Scotland’s luxury housing market continues to thrive, outperforming much of the rest of the U.K. as Brexit fuels uncertainty and dampens home sales in much of England and Wales, according to a report from real estate firm Knight Frank on Monday.
Average prime prices in Edinburgh rose 7.4% in the first quarter compared to the same period last year. That robust price growth makes the Scottish capital one of the fastest growing high-end real estate markets in Europe—let alone the U.K., according to the brokerage, which tracks luxury markets around the globe.
Single-family homes have been particularly strong, with prices increasing 9% in the first quarter compared to a year ago as demand for standalone dwellings continues to outstrip supply, according to Knight Frank.
Scotland has not been entirely immune to the cooling effects of a drawn-out and politically divisive exit from the European Union. The pall of uncertainty has scared off a portion of discretionary buyers, such as landlords and those looking for pieds-a-terre, in Edinburgh.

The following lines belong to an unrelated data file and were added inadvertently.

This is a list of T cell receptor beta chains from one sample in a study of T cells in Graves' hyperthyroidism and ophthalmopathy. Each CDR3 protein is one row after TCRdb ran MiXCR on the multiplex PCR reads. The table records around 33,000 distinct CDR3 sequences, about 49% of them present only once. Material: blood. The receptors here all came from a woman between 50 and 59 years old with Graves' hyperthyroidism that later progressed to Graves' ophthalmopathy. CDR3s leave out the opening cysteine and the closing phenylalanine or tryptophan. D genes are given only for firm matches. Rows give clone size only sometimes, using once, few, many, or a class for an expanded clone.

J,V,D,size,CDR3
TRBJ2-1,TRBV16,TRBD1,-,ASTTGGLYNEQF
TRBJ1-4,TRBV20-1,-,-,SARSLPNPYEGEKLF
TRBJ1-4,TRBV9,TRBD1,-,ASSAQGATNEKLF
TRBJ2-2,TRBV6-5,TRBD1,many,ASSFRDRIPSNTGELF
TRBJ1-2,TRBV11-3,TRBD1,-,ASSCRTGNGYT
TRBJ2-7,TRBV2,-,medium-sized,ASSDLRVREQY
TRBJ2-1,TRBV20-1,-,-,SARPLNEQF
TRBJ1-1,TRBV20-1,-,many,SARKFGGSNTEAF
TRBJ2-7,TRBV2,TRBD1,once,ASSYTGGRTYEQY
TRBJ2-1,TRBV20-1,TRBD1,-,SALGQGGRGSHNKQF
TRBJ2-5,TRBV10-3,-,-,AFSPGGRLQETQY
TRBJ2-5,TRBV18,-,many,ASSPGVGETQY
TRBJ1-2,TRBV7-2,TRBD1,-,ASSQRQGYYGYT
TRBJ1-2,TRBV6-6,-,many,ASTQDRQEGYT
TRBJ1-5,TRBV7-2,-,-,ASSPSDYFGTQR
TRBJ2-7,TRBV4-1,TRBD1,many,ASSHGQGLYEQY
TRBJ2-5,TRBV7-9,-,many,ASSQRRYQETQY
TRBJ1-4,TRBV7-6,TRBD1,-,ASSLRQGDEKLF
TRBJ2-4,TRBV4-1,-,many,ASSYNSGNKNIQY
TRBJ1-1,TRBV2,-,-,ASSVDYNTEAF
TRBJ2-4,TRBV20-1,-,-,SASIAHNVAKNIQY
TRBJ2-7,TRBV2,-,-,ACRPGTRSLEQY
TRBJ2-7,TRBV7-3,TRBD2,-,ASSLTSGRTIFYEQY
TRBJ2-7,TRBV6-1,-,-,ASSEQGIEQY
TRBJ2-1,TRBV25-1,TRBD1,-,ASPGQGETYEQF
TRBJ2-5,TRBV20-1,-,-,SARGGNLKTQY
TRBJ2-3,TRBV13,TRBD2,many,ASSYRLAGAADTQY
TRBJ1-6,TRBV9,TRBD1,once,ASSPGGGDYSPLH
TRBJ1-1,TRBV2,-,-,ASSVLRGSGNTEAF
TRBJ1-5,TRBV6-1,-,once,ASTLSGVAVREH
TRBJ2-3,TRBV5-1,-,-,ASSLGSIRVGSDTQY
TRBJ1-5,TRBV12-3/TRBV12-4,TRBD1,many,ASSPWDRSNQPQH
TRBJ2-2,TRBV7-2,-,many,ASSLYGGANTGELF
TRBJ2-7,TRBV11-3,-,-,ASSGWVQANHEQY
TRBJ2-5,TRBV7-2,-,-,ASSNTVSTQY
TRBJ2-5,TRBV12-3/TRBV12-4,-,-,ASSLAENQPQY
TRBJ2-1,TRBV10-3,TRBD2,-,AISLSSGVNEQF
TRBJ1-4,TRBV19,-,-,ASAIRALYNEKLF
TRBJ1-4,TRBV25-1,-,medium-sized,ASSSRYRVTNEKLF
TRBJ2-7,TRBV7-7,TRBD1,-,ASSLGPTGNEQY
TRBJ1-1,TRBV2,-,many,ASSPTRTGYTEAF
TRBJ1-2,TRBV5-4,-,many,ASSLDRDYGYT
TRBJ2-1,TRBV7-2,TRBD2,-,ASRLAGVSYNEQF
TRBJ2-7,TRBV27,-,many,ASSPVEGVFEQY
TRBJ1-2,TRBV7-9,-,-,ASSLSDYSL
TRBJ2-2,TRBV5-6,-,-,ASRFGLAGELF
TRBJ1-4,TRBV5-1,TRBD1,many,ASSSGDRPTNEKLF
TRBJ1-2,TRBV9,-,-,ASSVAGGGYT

“A lack of clarity surrounding Brexit has increased caution among some buyers and sellers,” wrote senior analyst Oliver Knight in the report.
The price segment from £1.5 million-£2 million (US$2 million-US$2.6 million) posted the biggest annual price gains, rising nearly 13% in the first quarter compared to a year ago.
Meanwhile, in the countryside, luxury Scottish homes and properties logged a more modest 2.3% annual price growth. Scottish country homes have outperformed the rest of the U.K., where prices have fallen over the past year.
Overall, homes in a commutable distance of major cities have fared better than those in more remote areas, according to Knight Frank’s index.
“With Brexit leading the headlines and impacting on housing market sentiment, the prime market is driven primarily by needs-based purchasers who are moving for work, schooling or because they require more space,” Mr. Knight said.
Source: Mansion Global